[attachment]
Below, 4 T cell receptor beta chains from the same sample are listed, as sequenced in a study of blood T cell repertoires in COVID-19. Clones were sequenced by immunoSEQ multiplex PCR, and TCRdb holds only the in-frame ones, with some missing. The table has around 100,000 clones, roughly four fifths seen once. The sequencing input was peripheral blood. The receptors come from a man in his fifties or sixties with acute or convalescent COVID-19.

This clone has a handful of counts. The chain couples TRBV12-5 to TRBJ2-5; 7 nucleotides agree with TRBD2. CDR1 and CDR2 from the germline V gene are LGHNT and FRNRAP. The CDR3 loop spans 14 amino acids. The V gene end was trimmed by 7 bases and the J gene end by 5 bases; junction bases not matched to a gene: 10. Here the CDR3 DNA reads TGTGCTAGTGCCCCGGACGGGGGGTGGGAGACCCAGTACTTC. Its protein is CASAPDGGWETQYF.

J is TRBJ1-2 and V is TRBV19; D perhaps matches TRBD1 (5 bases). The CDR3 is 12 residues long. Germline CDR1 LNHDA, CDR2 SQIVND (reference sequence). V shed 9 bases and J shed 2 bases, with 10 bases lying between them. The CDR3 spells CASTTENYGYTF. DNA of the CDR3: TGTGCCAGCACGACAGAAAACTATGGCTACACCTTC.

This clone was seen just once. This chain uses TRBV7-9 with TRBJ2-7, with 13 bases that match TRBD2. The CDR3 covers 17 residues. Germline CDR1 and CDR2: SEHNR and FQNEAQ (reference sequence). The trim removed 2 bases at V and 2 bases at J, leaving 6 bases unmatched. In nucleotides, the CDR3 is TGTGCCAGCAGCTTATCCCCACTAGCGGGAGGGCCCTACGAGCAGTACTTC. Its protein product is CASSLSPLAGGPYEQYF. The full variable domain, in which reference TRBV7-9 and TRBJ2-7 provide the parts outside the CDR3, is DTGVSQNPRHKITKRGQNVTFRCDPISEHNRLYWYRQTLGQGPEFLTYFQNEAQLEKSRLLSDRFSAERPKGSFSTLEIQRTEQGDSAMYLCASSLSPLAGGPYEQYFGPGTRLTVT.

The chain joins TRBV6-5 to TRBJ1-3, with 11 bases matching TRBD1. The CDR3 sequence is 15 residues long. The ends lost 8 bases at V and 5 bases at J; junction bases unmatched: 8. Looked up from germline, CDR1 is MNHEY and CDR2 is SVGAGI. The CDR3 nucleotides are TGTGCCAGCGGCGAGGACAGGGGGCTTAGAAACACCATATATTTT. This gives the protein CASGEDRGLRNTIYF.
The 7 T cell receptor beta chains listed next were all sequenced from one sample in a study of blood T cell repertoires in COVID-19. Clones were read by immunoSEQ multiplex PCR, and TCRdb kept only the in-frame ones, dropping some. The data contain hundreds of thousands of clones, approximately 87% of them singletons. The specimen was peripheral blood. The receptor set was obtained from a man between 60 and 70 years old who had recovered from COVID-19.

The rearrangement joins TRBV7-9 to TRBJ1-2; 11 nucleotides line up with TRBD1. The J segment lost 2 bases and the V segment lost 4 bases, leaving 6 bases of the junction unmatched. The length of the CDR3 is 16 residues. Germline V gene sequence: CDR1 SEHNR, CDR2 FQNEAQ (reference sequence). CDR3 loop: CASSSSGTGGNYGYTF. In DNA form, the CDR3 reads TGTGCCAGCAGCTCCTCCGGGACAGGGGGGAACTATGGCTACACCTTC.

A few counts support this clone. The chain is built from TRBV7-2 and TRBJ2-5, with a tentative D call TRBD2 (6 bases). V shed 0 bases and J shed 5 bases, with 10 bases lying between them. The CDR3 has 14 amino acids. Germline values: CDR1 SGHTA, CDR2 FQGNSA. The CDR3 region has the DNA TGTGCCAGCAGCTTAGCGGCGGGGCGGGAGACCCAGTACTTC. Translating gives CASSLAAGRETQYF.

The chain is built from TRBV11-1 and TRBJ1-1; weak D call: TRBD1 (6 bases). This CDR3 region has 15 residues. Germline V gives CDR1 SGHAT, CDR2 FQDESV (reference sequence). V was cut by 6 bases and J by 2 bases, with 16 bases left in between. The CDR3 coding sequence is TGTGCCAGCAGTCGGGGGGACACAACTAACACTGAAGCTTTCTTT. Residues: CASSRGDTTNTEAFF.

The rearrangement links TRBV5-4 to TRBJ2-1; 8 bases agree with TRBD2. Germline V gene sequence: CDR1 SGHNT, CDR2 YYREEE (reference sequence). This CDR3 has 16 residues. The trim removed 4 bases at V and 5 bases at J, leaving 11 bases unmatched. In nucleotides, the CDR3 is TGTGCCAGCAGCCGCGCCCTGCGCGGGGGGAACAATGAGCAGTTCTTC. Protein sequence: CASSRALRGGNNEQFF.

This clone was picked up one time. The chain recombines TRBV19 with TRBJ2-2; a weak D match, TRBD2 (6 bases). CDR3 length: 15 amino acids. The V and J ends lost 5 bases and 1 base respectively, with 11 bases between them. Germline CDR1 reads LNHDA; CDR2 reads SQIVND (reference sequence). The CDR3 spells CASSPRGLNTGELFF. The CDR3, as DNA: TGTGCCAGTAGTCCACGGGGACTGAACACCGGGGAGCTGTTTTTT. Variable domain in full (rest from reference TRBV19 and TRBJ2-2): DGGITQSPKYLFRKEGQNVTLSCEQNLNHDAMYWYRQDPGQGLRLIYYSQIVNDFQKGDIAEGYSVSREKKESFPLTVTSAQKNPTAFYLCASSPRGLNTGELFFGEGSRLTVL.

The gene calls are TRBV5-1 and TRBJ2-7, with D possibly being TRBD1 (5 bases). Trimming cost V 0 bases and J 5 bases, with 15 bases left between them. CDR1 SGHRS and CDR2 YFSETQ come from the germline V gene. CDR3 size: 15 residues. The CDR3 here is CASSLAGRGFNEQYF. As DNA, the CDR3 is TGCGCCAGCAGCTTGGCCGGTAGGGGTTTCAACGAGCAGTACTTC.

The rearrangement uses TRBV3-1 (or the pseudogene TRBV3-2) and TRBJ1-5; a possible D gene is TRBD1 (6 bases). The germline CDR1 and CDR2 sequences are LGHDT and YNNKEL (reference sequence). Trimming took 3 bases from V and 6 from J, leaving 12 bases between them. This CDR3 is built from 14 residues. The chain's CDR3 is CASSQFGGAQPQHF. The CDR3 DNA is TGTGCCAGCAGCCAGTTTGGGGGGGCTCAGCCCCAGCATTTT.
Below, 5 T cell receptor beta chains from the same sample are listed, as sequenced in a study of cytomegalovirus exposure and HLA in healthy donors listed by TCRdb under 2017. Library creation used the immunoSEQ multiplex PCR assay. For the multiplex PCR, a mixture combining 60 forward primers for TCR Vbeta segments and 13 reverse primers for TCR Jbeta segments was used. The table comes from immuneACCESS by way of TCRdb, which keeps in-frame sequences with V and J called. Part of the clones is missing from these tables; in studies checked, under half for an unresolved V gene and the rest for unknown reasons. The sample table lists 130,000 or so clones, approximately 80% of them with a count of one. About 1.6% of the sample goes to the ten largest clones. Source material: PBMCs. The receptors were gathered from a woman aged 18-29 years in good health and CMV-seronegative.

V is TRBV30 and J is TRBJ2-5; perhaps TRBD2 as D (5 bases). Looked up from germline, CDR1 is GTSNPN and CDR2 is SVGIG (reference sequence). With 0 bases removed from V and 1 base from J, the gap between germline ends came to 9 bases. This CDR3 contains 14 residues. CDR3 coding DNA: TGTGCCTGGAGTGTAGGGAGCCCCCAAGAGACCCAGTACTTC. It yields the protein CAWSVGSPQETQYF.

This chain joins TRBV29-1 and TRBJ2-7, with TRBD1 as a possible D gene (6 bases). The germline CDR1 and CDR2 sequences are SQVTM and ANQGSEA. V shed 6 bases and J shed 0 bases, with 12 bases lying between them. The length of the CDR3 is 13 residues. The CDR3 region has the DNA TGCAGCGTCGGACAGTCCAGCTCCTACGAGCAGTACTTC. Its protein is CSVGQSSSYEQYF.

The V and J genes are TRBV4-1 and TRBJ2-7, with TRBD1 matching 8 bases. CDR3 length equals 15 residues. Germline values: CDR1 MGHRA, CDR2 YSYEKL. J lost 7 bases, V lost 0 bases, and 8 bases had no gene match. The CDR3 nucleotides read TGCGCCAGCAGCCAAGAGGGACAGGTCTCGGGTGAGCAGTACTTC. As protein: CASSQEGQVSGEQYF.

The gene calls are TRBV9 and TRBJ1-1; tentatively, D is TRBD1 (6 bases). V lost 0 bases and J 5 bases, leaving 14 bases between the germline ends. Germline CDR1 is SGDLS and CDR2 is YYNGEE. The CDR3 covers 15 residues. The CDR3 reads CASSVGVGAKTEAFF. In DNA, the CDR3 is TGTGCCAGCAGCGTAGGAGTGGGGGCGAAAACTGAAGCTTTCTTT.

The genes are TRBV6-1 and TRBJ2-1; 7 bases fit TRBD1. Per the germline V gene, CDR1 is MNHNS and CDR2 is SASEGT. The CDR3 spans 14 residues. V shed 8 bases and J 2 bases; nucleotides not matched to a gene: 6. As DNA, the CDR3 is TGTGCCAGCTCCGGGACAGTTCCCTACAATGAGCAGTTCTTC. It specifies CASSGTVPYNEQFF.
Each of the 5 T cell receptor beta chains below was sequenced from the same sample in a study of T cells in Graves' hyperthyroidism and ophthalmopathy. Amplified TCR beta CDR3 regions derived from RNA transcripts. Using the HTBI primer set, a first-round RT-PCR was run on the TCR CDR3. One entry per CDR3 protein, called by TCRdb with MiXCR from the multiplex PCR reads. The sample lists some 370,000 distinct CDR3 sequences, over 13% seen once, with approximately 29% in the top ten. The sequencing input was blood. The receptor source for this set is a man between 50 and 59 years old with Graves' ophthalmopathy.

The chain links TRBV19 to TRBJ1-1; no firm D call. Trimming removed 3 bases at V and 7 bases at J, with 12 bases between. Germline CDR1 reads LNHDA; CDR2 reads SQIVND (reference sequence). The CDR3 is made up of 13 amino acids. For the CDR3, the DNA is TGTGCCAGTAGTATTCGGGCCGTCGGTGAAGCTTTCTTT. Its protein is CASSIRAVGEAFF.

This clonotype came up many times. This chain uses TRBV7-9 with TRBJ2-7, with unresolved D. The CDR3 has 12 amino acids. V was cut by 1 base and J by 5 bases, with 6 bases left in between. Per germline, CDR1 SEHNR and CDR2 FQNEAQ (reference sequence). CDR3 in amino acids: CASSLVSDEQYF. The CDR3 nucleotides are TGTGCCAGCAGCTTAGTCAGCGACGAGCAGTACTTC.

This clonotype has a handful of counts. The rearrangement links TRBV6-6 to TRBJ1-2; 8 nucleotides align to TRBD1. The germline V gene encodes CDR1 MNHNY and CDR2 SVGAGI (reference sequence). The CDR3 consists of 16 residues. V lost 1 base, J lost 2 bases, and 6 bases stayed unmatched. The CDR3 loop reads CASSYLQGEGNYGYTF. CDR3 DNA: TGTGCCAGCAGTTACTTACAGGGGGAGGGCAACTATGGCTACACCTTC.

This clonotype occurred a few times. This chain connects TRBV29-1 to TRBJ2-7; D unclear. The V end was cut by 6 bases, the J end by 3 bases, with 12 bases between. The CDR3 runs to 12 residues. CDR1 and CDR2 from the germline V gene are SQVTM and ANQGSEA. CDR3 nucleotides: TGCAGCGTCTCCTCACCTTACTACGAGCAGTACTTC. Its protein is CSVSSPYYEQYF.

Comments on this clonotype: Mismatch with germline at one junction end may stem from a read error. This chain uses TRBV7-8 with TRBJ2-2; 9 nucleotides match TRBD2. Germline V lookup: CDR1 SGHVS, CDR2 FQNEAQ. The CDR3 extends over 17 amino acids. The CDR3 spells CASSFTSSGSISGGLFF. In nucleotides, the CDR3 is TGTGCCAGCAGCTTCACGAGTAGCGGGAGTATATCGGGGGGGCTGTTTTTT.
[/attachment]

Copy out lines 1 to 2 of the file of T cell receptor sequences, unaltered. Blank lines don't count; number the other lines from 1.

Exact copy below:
Below, 4 T cell receptor beta chains from the same sample are listed, as sequenced in a study of blood T cell repertoires in COVID-19. Clones were sequenced by immunoSEQ multiplex PCR, and TCRdb holds only the in-frame ones, with some missing. The table has around 100,000 clones, roughly four fifths seen once. The sequencing input was peripheral blood. The receptors come from a man in his fifties or sixties with acute or convalescent COVID-19.

This clone has a handful of counts. The chain couples TRBV12-5 to TRBJ2-5; 7 nucleotides agree with TRBD2. CDR1 and CDR2 from the germline V gene are LGHNT and FRNRAP. The CDR3 loop spans 14 amino acids. The V gene end was trimmed by 7 bases and the J gene end by 5 bases; junction bases not matched to a gene: 10. Here the CDR3 DNA reads TGTGCTAGTGCCCCGGACGGGGGGTGGGAGACCCAGTACTTC. Its protein is CASAPDGGWETQYF.